My husband knew how much I love that wrap around smock so he set out to find a replacement. Times had changed and polyester was 'in' so the new model he found didn't have the softness and warmth. The virgin garment had no history and for a time I tried to keep it pristine, but with the sorts of things I did around the house and shop that didn't last long. Soon it had its own patina of memories and now hangs on a hook behind a door in my son's laundry room. Long out-grown, I passed it on to him years ago. The first time I saw it there I had a little shock and had to go over and pick it up for a closer look. I looked at the patchwork of splatters and smears remembering all the rooms I painted, furniture and instruments I finished and sloppy chores I had done in that smock.
As I got older and outgrew the wraparound smock I searched for a new 'uniform cover'. I found a pattern for a tabard-style apron and took my limited sewing skills in hand and produce many of a double-sided version in two fabrics with contrasting large pockets. I liked that style as it was not tied tightly as with so many styles and my form had softened to the point of not liking things too fitted. My narrow waist and slim hips were but a distant memory.
After a few people had seen this style of apron and liked it, I started to crank out all sorts of versions and variations for family and friends as gifts. I re-cut my pattern out of heavy brown paper in different sizes so it would last the rigors of repetition. Searching for fabrics to match the personalities or interests of the recipient was a lot of fun. But in time, I ran out of friends and family to give them to.
My sister made me a simple vest one day for a gift and it quickly became my new 'apron' of sorts. It was a soft teal-color corduroy that here again, I wore until the wales disappeared and the seams began to give way. It then became a standard birthday gift when she saw how much I loved not only the garment, but that she had sewn it for me. I called it my 'hug' for that is what it felt like when I wear it.
About that time I started to become interested in historic apron patterns. This was before the Internet made searching for things so easy so it took awhile to sleuth out vintage patterns. For you I have made it easy with the link provide below. I have a small collection of patterns that I would love to try out and a three-year old granddaughter who is just the girly-girl to enjoy them. You should see her serve at a tea party! So once again, I will have someone to lavish my limited sewing skills on.
I may not wear an apron like my grandmother's, but I have always had some sort of covering throughout most of my years from pinafores to vests. I may never find that perfect apron pattern for me, but the search sure has been fun!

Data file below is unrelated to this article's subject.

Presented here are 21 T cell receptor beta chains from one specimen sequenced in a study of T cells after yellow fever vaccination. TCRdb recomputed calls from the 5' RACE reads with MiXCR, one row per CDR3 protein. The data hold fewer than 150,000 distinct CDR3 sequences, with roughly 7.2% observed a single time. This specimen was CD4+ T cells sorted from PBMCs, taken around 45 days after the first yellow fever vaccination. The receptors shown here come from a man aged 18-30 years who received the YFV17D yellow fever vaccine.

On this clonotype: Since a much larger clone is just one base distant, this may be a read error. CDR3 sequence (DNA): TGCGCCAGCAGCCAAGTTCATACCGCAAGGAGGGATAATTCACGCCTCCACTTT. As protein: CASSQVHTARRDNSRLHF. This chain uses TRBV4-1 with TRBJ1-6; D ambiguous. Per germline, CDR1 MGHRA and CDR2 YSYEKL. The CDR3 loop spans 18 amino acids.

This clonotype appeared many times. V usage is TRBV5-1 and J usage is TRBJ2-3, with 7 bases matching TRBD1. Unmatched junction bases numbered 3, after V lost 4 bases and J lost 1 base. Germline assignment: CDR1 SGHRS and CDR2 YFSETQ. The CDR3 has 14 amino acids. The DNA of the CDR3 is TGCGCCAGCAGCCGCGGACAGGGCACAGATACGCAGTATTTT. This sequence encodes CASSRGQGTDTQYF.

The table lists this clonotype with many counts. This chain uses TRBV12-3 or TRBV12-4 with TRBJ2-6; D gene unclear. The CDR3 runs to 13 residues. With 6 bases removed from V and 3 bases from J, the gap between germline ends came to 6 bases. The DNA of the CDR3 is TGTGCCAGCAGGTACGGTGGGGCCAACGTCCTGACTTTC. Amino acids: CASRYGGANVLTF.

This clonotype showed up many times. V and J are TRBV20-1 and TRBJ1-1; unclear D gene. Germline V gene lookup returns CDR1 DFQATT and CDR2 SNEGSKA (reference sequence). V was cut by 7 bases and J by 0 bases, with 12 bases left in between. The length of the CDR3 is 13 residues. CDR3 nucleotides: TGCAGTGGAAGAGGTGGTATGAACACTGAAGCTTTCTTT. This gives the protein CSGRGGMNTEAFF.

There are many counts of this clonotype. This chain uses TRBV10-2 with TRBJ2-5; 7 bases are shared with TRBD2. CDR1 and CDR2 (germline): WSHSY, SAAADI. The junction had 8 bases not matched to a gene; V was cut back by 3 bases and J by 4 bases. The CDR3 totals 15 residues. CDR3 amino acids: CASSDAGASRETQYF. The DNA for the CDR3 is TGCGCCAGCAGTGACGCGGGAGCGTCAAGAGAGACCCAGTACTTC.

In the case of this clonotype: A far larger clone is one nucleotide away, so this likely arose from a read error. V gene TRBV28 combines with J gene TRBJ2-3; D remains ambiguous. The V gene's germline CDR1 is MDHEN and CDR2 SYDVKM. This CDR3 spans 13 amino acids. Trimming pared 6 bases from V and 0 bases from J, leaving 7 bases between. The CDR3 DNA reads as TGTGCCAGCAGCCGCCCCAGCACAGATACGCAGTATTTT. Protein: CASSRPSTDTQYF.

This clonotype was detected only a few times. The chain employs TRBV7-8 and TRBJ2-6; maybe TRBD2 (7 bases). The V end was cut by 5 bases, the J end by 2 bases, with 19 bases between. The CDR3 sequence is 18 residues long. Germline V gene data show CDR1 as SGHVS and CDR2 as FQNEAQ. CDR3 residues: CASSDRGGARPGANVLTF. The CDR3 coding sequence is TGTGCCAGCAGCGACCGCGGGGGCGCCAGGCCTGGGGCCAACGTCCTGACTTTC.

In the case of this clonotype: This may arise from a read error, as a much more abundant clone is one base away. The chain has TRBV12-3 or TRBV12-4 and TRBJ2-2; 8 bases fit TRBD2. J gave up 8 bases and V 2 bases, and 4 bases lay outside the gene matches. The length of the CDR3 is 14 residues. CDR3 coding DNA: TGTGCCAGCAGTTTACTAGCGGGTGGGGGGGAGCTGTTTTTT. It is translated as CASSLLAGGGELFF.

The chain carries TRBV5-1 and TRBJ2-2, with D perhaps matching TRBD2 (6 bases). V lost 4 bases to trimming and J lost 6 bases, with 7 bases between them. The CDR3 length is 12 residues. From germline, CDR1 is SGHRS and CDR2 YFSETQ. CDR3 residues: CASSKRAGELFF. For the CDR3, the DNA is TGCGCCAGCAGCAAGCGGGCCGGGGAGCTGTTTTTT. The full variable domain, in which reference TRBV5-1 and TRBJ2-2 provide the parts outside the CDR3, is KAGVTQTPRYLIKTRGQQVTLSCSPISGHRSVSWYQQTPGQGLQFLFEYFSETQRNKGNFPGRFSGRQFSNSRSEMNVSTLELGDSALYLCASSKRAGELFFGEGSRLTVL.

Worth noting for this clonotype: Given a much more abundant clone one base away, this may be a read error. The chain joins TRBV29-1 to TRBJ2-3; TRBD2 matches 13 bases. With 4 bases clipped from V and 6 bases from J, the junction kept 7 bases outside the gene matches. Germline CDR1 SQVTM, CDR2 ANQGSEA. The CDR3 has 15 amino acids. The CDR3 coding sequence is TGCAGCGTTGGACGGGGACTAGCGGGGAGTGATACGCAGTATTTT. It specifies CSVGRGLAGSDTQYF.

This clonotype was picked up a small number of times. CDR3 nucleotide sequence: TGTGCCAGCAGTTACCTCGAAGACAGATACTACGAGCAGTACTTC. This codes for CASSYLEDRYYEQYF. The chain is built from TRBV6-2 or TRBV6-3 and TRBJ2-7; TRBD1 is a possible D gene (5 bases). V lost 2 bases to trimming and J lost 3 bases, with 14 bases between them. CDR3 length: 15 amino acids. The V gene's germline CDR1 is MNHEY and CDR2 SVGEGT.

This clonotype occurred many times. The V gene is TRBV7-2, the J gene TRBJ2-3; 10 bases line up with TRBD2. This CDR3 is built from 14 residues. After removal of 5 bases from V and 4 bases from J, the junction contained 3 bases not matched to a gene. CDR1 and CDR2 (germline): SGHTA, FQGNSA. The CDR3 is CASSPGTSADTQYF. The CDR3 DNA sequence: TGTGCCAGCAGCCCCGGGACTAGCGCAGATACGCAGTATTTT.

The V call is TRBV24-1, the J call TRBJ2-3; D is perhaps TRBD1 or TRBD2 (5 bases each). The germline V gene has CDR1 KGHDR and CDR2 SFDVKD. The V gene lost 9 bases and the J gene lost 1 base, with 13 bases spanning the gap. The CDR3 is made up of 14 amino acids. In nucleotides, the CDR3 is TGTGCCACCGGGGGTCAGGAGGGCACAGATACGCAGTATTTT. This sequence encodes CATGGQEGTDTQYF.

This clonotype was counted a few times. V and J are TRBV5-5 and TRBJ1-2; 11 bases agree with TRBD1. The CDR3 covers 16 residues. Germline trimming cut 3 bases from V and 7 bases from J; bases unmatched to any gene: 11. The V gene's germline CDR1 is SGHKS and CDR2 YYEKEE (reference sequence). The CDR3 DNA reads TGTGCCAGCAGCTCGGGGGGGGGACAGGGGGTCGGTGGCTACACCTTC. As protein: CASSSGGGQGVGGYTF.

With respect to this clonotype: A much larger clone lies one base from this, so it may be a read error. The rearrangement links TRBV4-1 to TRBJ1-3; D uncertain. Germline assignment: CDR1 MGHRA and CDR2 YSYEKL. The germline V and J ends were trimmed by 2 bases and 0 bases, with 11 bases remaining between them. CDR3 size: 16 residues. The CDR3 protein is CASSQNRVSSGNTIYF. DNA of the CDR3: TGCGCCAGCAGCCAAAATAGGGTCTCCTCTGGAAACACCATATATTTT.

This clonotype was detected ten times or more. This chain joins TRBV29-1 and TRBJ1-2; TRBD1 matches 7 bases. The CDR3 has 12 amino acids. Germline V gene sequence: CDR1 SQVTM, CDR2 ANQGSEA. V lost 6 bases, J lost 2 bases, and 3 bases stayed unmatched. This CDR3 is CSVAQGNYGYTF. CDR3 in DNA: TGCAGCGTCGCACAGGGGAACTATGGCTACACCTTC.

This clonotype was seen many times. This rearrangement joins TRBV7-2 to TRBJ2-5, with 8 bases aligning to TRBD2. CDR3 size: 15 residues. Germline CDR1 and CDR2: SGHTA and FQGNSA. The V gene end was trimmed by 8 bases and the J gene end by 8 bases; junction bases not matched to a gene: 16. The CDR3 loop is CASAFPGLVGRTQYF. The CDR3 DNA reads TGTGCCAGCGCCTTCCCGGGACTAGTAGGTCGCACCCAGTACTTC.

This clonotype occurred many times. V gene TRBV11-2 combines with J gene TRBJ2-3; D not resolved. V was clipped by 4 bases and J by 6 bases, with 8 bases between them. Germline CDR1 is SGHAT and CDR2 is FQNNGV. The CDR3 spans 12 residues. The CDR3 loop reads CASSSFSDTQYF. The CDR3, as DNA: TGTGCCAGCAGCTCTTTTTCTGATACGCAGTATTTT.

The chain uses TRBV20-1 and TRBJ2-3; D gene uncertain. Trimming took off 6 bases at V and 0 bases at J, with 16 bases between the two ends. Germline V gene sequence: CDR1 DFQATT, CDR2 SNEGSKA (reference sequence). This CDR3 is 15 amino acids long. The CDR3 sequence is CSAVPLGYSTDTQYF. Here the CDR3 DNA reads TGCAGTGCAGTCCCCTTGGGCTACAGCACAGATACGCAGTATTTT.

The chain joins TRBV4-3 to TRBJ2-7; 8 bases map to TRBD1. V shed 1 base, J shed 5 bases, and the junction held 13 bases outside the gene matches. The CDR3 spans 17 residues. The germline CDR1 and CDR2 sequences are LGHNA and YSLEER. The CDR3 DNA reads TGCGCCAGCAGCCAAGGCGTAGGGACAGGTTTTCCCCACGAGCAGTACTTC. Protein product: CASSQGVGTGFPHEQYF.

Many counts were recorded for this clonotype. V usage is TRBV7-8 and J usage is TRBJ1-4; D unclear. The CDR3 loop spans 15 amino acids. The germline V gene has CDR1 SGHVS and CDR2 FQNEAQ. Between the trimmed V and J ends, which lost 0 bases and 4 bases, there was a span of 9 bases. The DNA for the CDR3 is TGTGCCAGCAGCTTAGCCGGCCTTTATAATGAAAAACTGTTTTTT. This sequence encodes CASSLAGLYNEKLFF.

Some History of Aprons
In the 1800s households produced most of their own goods. Women’s aprons at that time were part of the dress code of a homemaker. They were used as carriers, towels, potholders and fire fans. Due to industrialization in the late 1800s many tradesman also wore aprons for work purposes. In the early 1900s housewives were provided with running water and other luxuries that are referred to today as necessities. With the "extra time" woman gained time to sew aprons which became much more decorative.
In the 1920s people were feeling optimistic financially. Affluent women wore half aprons that were elaborately decorated. Aprons were made of a variety of fibers from silk and linen to full aprons made of cotton. The full aprons, dubbed "Hooverettes" hung loose with no definition, as was the style at this time in the history of the apron. At this time apron kits that came with the fabric and embroidery patterns included were popular. During the depression aprons were used for hard labor, excluding the richest women. Fabric was expensive to buy so aprons and clothes of the era were cut close to the body to save fabric. Some women sewed aprons from everyday household items such as towels, feed sacks and flour sacks.
When World War II ended the apron had come into its own as a symbolic uniform for women. As women were forced out of their wartime jobs they embraced the apron and all that it stood for. During the following baby boom years being a homemaker was considered a legitimate and respectable occupation. During the fifties aprons flourished.
The apron remained popular until the early 1970s. At that time the era of the domestic diva had ended. More women were waiting to get married and start a family choosing instead to focus on careers and life outside the home. The apron became a symbol of the limitations women faced. By the 1980s aprons all but disappeared except for the utilitarian apron.
Some Fun Resources:
Slide show of vintage apron patterns.
Pages of vintage aprons for sale.
Pages of antique feed sack fabric for sale.
Pages of vintage apron patterns for sale.